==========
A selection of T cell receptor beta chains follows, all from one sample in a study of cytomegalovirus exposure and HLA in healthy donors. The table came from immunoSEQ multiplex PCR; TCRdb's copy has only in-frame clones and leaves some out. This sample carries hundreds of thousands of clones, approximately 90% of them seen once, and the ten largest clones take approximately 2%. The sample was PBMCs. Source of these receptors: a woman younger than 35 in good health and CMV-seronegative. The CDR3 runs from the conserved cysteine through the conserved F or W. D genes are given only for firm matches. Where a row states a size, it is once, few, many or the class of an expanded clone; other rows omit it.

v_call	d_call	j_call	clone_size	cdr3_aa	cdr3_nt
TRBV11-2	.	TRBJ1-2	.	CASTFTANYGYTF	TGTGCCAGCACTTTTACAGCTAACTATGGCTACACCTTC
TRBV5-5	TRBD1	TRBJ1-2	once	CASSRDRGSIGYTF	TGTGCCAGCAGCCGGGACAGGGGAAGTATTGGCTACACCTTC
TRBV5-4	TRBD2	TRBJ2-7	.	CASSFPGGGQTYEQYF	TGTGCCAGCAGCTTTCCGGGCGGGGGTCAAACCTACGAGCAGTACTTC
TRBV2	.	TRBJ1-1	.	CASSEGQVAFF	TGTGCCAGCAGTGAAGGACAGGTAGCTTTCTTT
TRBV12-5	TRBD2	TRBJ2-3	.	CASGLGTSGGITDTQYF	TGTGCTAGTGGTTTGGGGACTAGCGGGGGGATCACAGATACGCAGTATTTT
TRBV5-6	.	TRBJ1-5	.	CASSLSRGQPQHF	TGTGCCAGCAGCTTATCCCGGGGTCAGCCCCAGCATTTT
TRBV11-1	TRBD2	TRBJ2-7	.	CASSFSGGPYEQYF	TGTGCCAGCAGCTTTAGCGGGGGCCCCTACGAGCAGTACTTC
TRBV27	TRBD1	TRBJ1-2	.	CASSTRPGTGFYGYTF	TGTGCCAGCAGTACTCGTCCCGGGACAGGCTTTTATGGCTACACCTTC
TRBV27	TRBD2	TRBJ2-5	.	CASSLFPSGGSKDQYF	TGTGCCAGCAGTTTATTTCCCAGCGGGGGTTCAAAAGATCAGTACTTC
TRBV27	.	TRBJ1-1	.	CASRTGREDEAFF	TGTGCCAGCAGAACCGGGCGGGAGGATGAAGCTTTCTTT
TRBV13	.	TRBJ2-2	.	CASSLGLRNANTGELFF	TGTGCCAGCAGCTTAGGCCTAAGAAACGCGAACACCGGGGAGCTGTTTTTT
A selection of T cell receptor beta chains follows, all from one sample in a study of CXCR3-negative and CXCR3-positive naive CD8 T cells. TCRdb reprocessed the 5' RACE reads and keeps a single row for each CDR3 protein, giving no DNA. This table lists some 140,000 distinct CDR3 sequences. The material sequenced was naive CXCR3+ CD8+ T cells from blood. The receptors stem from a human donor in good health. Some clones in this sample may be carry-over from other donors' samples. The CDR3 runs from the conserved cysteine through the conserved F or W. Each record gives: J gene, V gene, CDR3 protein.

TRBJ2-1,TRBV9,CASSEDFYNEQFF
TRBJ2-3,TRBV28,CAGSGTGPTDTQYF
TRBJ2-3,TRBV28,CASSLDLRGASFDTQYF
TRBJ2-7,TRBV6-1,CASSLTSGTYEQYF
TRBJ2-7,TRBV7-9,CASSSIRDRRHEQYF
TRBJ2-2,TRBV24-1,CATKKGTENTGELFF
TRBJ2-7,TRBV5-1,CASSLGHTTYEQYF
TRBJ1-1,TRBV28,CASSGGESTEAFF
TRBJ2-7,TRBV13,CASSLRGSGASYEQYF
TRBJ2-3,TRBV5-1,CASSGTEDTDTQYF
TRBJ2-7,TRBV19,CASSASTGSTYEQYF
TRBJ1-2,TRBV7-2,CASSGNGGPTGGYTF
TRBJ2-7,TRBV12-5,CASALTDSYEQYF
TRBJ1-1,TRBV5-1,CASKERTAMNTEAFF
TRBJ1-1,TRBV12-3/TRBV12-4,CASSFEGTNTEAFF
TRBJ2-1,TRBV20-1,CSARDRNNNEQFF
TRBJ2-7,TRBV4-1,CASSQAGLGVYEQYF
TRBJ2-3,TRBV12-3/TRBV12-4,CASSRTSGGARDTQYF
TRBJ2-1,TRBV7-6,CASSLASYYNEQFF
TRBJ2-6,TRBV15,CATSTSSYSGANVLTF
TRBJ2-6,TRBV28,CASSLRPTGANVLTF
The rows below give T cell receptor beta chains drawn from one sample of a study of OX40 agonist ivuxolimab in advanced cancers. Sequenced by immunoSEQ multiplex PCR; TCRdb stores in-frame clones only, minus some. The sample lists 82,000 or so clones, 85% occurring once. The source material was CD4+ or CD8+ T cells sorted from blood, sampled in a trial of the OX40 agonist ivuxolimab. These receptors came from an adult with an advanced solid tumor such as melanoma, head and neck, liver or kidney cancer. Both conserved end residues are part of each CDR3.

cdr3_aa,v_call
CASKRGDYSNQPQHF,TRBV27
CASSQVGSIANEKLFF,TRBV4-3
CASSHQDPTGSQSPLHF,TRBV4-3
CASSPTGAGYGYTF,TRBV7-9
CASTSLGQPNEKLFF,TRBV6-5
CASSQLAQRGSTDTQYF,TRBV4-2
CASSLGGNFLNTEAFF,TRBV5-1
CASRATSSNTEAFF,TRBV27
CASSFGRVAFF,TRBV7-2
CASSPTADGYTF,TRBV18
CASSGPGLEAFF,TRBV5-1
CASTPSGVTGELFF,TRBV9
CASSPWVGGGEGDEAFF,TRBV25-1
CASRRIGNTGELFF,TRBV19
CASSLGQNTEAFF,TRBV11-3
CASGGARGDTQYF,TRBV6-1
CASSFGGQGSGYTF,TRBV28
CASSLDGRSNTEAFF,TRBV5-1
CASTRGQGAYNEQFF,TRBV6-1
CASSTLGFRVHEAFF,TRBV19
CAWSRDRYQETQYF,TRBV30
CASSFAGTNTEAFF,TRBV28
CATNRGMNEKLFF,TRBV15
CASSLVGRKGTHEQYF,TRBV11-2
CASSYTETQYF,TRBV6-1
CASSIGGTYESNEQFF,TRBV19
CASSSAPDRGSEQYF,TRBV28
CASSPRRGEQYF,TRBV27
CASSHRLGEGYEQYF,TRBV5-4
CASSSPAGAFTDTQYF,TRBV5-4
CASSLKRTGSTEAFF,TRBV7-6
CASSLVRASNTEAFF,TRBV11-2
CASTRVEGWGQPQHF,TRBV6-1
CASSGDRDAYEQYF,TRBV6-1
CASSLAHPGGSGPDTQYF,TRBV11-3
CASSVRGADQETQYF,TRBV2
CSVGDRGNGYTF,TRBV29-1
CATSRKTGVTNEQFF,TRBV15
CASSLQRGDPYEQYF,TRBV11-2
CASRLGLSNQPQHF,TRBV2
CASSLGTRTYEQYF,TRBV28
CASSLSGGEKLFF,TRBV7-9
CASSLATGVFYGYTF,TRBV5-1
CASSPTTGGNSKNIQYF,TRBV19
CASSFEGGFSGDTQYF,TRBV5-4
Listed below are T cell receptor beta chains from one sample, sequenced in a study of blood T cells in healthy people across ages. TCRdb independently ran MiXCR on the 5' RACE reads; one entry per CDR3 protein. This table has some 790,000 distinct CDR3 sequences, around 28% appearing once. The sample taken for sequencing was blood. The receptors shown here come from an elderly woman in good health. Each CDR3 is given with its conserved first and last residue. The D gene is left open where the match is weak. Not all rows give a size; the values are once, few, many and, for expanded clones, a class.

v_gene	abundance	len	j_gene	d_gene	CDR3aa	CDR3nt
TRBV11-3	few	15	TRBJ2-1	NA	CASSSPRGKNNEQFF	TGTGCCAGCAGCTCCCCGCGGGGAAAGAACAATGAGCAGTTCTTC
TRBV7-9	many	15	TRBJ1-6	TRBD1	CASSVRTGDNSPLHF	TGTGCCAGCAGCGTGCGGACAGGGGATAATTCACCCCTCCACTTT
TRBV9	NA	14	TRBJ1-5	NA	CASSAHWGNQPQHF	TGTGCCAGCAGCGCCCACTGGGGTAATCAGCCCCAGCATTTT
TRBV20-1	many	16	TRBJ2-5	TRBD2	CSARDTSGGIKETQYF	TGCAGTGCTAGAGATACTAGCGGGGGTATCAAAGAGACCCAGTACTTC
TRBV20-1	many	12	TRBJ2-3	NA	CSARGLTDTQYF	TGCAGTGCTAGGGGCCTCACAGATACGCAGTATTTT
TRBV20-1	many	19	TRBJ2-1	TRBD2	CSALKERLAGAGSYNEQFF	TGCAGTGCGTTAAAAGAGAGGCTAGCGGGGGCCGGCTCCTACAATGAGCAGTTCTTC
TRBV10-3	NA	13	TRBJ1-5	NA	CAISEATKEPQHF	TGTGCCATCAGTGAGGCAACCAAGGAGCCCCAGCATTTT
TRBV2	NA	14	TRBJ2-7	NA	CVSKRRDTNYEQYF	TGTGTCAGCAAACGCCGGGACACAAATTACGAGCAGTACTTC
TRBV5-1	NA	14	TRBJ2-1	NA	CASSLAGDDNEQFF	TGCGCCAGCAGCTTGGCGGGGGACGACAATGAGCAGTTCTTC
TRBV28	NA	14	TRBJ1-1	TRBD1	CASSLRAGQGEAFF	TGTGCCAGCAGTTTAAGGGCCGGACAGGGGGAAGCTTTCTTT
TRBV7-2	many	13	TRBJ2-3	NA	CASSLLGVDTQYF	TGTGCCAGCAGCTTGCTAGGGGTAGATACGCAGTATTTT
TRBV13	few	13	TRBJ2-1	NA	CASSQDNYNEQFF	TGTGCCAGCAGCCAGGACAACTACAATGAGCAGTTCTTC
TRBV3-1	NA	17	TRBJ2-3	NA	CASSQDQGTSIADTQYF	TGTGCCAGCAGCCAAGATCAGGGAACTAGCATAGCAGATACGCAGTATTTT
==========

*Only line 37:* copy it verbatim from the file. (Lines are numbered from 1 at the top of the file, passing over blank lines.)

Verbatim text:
cdr3_aa,v_call